My current work in progress is a sweet little deer baby quilt. I’ll post more about it when it’s finished, but I thought you might like a peek of how it looks right now. In the last photo, the medium tone fabric isn’t yet sewn down, it’s just laying on the white. (Oh, what a challenge that is going to be!) There will be one more layer of darker fabric to add a little more detail and dimension.
The “Healing” quilt top is pieced and ready to be dropped at the quilt shop! A friend of mine asked what the quilt shop does to my quilts that I can’t do at home (and my husband has asked at least five times), so just in case you’ve wondered, too … they have a long arm sewing machine, very different from what I sew on at home, that makes the quilt making process much easier. I found these pictures licensed for creative commons use from Stephanie Vacher on Flickr. The backing, batting and quilt top are rolled onto bars, and the machine itself moves back and forth across the quilt.
From this angle, you can see the big roll of batting (below) that feeds between the front and back of the quilt.
The machines can either be pre-programmed with a quilting design or the quilter can guide the machine by hand. I love this colorful shot by Open Threads!
Here’s the Lava Meets Sea quilt freshly quilted and not yet cut away from the excess batting and backing.
This is so much easier than quilting at home, carefully laying out the backing, batting and top on the floor and pinning them together so they won’t shift as you jam them through your sewing machine. (More creative commons photos by Jessy Roos and athenamat.) At this point, the weight and volume of the quilt become factors as well. While you try to keeping sewing just where you mean the stitches to go, gravity pulls your heavy quilt off the table to the floor. Meanwhile, the size of the quilt makes it difficult to fit through the arm of the sewing machine. It is a great workout for your arms, but it doesn’t make for easy, relaxing sewing.
My personal policy is that anything larger than a baby quilt can go to the quilt shop. I know many quilters who love quilting on their home machines, I’m just not one of them. So as much as I loved piecing the Healing quilt, I’ll take it to Phyllis at my local shop, Quilts by Phyllis, for the actual quilting.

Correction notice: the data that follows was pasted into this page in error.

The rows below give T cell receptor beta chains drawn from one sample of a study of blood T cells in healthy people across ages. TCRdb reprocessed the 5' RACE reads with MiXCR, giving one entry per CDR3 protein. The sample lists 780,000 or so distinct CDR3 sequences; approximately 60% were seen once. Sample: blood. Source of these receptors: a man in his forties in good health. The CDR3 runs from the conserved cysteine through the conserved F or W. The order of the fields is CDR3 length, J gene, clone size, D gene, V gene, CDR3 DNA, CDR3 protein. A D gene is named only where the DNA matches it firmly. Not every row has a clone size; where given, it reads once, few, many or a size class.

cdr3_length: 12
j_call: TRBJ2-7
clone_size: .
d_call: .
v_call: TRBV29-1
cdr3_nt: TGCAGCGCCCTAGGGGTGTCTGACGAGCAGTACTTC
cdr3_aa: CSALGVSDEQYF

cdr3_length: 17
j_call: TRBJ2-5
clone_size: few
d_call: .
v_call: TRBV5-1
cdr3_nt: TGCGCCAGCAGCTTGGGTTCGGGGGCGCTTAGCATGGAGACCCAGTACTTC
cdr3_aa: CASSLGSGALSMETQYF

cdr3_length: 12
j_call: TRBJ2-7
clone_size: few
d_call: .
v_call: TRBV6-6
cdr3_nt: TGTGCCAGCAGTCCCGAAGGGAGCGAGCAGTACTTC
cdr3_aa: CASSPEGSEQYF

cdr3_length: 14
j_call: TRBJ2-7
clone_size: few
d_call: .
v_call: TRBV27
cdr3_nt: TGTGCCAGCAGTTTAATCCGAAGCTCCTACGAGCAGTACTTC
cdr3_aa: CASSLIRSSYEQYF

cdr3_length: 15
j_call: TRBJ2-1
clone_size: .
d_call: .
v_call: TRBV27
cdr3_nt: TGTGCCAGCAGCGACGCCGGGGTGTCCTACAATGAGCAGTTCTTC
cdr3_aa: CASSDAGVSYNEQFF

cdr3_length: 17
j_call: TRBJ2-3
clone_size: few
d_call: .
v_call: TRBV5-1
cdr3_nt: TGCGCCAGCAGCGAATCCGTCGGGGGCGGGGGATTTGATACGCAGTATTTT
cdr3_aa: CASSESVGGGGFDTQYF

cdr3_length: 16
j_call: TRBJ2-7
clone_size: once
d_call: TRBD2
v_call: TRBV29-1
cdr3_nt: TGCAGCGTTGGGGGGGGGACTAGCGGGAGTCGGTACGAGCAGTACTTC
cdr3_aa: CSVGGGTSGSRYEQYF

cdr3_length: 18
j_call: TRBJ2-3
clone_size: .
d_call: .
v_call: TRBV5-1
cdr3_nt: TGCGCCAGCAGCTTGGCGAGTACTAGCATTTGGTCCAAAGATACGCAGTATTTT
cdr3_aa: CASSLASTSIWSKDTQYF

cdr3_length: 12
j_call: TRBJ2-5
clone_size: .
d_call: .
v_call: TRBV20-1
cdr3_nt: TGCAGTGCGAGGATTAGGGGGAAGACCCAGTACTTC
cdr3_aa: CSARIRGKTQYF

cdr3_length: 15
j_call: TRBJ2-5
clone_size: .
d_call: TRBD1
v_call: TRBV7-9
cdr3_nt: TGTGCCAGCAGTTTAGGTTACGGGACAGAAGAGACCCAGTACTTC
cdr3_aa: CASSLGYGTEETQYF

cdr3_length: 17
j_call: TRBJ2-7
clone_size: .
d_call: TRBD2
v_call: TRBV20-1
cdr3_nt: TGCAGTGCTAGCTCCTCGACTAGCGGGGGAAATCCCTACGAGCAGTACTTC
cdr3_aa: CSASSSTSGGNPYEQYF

This weekend I finally finished Kaori’s Hugs and Kisses quilt top! I tried to keep it “flowery” while throwing in lots of other fun prints. And I do love sunshine through a quilt top!
This morning I pulled out the new-but-vintage sheet I meant to use as backing so I could pop it in the wash before taking it to the quilt shop. Just then I realized that the quilt is a block too wide for this sheet. Arg!! I really love the backing sheet, too, a sweet sky blue with white and yellow daisies. Now to decide between shopping or using another backing I have on hand, navy blue with white circles. Hmm. It’s not the look I intended, but the circles and deep, calm blue might make a nice contrast to the sharp edges and riot of color on the front.
This morning I also started stitching down the petals on my big flower pillow top. Hopefully the rough edges of the applique will ruffle up and hide my very imperfect stitches. Because GEESH.
As with every other project, I’ll just keep stitching and see how it turns out!
Yeesh, what a morning! My vacuum cleaner has given up and my email was hacked. I also realize I haven’t shown much of my sewing progress here lately, so I thought I’d pull a few photos from Instagram to share here. (I’m coopcrafts there if you want to be friends. :) ) Sometimes working on a quilt takes up all my crafting time, but progress is measured slowly and it seems like I’m just showing the same thing, over and over again. I like the process but worry that it makes for tedious posts. Instagram makes me feel like it’s OK to share those in-the-moment bits.
This one is for my best friend and I can’t wait to see it finished! I think it may be my favorite quilt yet.
OK, I think I need a bit more coffee and maybe for nothing else to break for a while.